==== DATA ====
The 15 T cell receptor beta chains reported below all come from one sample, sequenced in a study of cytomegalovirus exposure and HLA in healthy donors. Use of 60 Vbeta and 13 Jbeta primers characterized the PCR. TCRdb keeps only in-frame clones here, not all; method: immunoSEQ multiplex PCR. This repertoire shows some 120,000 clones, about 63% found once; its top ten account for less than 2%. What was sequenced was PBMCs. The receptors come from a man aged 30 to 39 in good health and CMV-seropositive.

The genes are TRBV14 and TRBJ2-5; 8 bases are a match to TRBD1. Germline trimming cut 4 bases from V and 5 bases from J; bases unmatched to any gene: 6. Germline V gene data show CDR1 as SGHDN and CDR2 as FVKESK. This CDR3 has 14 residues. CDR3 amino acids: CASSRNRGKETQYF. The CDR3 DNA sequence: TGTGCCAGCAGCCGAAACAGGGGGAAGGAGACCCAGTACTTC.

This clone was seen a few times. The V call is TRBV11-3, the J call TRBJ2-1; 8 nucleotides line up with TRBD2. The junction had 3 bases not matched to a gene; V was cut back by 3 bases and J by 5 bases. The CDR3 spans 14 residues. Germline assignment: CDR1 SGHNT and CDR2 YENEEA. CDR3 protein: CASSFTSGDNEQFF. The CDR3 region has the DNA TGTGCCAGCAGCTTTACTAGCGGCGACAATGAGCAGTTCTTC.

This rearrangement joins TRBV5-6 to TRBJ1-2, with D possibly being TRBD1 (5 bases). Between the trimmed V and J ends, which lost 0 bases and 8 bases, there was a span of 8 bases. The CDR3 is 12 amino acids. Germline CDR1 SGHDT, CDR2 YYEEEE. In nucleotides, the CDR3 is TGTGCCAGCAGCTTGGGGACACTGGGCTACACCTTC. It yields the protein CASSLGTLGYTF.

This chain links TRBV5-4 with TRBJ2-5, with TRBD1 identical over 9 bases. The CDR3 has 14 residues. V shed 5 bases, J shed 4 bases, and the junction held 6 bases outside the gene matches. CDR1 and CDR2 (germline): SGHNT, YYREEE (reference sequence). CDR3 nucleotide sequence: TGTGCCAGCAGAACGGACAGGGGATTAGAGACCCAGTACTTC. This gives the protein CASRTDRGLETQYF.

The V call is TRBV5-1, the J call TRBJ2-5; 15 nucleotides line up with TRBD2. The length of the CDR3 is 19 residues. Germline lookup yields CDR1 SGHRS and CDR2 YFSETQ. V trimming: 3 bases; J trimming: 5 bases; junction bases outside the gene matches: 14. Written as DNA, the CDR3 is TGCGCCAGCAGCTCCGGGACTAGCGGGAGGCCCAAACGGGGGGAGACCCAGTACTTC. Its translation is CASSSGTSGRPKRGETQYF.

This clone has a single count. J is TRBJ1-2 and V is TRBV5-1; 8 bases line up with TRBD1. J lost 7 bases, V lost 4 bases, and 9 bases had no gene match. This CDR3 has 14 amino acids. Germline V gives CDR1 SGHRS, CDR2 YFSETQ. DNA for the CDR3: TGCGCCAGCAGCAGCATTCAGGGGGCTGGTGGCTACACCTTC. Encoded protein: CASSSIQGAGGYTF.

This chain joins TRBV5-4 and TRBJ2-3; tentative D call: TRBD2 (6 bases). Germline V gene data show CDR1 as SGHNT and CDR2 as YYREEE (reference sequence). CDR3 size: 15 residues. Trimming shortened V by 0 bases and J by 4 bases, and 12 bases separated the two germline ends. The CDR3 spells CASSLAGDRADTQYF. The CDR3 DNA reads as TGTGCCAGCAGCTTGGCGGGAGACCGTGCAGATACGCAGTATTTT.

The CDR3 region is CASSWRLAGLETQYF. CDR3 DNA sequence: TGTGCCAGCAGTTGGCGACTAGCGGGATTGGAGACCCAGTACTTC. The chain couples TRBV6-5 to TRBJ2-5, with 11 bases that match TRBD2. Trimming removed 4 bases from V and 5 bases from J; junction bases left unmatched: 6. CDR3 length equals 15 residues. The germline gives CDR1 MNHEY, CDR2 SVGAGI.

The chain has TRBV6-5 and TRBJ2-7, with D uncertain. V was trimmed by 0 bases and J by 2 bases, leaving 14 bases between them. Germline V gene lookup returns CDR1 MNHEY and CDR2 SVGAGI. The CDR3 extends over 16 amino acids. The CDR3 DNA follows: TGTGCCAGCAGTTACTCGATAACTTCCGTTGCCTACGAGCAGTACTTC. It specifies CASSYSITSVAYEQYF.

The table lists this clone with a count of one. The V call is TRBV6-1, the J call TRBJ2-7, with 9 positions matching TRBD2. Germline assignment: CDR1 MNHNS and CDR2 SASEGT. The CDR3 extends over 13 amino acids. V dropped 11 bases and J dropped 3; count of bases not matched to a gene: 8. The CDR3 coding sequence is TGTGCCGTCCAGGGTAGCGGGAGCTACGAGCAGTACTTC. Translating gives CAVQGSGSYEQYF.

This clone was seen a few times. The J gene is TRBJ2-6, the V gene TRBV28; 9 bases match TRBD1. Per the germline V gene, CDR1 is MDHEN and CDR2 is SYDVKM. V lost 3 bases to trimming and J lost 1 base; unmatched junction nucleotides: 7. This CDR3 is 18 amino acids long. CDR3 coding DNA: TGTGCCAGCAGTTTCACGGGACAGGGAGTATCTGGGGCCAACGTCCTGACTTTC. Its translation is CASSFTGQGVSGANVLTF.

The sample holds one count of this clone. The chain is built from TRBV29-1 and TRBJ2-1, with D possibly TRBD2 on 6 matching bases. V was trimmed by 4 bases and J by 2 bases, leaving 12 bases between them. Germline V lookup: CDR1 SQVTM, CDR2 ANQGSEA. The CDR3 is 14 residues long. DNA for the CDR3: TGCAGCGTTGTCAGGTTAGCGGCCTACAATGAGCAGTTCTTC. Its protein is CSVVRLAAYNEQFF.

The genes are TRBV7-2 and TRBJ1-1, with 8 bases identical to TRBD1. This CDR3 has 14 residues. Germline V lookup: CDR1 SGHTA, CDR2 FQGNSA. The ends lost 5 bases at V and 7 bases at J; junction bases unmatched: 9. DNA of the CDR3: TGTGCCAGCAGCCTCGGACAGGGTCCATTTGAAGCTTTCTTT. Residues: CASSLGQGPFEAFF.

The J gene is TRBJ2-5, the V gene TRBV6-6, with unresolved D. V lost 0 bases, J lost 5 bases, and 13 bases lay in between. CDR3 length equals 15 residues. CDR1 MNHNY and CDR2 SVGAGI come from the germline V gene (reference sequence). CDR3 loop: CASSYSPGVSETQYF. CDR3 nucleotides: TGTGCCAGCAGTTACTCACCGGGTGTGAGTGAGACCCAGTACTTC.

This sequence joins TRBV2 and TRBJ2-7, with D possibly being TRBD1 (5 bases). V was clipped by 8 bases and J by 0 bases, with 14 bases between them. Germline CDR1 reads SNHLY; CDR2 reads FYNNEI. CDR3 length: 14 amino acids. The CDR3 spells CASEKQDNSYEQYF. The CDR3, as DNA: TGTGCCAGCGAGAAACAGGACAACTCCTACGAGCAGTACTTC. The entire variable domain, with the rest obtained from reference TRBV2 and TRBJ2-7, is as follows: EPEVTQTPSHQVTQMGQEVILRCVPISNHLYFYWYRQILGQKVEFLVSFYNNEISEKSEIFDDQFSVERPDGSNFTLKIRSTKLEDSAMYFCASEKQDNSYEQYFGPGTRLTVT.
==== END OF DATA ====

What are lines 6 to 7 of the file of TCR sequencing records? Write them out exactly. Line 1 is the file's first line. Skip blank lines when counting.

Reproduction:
The V call is TRBV5-1, the J call TRBJ2-5; 15 nucleotides line up with TRBD2. The length of the CDR3 is 19 residues. Germline lookup yields CDR1 SGHRS and CDR2 YFSETQ. V trimming: 3 bases; J trimming: 5 bases; junction bases outside the gene matches: 14. Written as DNA, the CDR3 is TGCGCCAGCAGCTCCGGGACTAGCGGGAGGCCCAAACGGGGGGAGACCCAGTACTTC. Its translation is CASSSGTSGRPKRGETQYF.

This clone has a single count. J is TRBJ1-2 and V is TRBV5-1; 8 bases line up with TRBD1. J lost 7 bases, V lost 4 bases, and 9 bases had no gene match. This CDR3 has 14 amino acids. Germline V gives CDR1 SGHRS, CDR2 YFSETQ. DNA for the CDR3: TGCGCCAGCAGCAGCATTCAGGGGGCTGGTGGCTACACCTTC. Encoded protein: CASSSIQGAGGYTF.